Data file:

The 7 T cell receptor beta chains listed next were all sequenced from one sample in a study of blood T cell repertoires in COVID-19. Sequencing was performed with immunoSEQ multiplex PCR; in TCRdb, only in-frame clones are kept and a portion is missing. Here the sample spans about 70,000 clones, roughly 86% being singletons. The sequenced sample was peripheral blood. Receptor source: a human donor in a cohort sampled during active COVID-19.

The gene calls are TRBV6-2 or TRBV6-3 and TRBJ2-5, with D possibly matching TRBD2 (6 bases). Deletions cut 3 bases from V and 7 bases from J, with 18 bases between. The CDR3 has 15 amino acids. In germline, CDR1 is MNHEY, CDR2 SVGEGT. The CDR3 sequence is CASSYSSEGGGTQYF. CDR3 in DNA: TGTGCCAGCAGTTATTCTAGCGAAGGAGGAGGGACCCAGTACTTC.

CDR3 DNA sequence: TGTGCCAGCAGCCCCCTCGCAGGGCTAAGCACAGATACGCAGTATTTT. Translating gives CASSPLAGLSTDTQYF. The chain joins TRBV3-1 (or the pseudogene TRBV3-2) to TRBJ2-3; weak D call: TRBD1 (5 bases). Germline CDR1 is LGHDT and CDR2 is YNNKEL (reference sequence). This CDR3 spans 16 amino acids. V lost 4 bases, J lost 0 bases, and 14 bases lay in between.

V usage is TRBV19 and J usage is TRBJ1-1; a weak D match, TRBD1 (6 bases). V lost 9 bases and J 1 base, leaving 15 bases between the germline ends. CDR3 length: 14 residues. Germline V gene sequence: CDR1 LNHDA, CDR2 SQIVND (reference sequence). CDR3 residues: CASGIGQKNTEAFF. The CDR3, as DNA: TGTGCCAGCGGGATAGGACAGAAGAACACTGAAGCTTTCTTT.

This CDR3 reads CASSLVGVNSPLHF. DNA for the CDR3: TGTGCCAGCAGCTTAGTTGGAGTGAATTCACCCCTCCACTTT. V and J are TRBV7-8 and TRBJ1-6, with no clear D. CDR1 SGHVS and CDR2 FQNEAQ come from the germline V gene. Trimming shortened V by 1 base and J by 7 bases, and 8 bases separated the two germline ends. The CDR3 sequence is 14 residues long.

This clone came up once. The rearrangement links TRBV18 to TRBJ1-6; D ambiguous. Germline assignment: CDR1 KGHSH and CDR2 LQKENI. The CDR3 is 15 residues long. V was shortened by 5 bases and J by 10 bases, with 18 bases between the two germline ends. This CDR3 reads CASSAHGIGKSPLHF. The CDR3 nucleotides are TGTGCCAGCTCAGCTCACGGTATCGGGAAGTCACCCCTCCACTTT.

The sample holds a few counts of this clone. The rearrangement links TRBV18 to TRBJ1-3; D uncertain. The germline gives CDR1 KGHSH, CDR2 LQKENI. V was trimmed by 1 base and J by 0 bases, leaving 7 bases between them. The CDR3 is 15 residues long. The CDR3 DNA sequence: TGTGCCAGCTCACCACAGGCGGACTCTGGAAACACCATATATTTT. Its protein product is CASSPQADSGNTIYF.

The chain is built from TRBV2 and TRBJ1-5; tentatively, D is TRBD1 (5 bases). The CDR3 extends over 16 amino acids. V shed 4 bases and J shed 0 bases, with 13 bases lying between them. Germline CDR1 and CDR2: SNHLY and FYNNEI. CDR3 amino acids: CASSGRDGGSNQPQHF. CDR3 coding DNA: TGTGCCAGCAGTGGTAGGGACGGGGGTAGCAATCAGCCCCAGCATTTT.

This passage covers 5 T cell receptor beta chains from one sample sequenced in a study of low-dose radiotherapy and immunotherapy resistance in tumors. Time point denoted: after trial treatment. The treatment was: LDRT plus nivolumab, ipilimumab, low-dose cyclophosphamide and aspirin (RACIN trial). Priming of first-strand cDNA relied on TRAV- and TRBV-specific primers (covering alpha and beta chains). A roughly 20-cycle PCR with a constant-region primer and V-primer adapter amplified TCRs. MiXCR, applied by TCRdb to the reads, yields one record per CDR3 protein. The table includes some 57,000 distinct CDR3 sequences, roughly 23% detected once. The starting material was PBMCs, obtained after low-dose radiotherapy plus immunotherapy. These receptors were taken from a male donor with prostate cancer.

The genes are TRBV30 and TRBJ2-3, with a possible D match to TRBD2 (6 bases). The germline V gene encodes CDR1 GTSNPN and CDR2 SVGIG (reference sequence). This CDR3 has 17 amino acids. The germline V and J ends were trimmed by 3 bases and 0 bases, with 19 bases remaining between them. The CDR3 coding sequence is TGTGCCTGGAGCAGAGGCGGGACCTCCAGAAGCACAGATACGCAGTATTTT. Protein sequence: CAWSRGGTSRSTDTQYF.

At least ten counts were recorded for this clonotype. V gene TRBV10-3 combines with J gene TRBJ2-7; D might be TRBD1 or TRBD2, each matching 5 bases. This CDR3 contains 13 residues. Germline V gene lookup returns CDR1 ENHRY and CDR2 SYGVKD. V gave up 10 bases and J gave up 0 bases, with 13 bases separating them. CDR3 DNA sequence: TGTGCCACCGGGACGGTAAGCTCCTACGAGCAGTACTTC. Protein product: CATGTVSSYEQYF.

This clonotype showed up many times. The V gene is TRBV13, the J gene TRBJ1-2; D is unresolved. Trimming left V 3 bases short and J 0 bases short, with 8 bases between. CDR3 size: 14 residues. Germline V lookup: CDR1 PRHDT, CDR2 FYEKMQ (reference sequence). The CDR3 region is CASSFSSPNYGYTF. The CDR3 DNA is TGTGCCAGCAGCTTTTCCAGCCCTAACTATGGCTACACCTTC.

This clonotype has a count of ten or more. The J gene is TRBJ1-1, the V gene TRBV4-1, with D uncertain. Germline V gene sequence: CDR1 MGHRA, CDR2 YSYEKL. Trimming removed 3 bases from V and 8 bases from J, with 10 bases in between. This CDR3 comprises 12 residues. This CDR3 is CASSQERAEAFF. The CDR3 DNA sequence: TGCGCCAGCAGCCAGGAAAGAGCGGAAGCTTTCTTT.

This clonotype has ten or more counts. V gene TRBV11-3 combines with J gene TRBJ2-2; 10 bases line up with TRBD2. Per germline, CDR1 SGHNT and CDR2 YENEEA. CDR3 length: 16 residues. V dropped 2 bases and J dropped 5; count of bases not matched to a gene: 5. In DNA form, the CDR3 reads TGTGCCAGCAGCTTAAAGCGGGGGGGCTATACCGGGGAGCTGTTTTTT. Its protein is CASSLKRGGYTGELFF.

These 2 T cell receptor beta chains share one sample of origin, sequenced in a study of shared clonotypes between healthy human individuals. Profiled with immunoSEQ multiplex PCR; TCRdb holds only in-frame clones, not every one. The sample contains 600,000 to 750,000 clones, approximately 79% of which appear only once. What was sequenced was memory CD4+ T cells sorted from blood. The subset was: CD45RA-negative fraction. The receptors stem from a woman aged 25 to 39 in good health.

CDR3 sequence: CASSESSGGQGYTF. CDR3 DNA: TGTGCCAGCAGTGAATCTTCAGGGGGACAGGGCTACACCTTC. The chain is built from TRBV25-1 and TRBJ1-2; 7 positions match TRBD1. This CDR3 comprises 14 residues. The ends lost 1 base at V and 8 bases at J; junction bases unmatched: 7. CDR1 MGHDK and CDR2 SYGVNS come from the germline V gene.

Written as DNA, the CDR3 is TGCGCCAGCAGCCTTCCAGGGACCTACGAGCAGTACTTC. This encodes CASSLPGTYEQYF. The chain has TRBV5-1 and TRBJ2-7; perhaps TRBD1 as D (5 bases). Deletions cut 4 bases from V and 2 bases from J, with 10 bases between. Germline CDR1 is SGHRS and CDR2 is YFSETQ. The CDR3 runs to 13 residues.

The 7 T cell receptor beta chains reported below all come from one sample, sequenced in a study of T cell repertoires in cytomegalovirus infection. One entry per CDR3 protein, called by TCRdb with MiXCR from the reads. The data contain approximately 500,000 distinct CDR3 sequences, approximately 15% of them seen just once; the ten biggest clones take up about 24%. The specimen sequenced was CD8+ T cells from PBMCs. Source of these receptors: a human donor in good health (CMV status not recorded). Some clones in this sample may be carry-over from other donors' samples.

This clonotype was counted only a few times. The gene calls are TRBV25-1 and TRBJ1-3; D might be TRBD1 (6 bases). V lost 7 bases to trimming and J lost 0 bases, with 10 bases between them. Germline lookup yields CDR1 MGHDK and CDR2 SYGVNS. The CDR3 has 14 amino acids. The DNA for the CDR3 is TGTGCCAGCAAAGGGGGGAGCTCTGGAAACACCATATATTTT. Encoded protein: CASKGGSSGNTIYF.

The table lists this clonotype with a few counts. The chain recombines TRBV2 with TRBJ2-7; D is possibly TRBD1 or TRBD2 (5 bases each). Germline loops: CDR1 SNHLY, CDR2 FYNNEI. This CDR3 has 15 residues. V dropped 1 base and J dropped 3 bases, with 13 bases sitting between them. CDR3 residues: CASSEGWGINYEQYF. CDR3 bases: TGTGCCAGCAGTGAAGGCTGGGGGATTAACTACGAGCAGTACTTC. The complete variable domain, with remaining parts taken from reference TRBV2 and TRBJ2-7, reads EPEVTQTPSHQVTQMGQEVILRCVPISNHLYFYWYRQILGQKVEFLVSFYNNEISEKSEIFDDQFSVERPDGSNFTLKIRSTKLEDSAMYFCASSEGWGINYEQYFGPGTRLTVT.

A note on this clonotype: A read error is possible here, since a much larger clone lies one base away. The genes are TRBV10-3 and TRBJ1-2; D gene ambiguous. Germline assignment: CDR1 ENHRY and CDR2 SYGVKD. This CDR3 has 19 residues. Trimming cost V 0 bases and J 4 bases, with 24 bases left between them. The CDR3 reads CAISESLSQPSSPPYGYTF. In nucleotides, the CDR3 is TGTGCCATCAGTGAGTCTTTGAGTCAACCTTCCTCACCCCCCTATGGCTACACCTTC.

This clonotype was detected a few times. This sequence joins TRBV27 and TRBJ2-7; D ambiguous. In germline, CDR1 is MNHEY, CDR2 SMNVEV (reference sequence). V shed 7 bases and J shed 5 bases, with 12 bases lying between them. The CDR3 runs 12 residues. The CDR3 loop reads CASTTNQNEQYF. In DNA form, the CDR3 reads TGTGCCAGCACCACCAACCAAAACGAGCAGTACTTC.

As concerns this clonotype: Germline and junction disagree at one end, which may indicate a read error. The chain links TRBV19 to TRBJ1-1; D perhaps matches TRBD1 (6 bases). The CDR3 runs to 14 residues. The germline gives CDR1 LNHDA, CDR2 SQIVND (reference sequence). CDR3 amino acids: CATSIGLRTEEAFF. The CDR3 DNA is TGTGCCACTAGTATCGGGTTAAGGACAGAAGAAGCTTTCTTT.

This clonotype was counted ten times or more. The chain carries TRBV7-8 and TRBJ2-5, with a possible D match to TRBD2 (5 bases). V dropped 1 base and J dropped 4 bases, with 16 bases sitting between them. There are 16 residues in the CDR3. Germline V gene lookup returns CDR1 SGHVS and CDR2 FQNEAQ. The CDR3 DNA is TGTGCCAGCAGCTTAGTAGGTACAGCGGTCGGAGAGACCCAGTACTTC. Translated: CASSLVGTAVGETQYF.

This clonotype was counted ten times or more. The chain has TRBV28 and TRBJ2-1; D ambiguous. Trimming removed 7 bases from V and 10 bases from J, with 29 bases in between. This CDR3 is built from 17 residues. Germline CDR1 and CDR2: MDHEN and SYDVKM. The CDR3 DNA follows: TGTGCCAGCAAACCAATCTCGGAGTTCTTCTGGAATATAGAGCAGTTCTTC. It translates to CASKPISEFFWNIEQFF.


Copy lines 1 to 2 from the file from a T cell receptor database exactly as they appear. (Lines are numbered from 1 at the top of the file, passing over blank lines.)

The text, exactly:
The 7 T cell receptor beta chains listed next were all sequenced from one sample in a study of blood T cell repertoires in COVID-19. Sequencing was performed with immunoSEQ multiplex PCR; in TCRdb, only in-frame clones are kept and a portion is missing. Here the sample spans about 70,000 clones, roughly 86% being singletons. The sequenced sample was peripheral blood. Receptor source: a human donor in a cohort sampled during active COVID-19.

The gene calls are TRBV6-2 or TRBV6-3 and TRBJ2-5, with D possibly matching TRBD2 (6 bases). Deletions cut 3 bases from V and 7 bases from J, with 18 bases between. The CDR3 has 15 amino acids. In germline, CDR1 is MNHEY, CDR2 SVGEGT. The CDR3 sequence is CASSYSSEGGGTQYF. CDR3 in DNA: TGTGCCAGCAGTTATTCTAGCGAAGGAGGAGGGACCCAGTACTTC.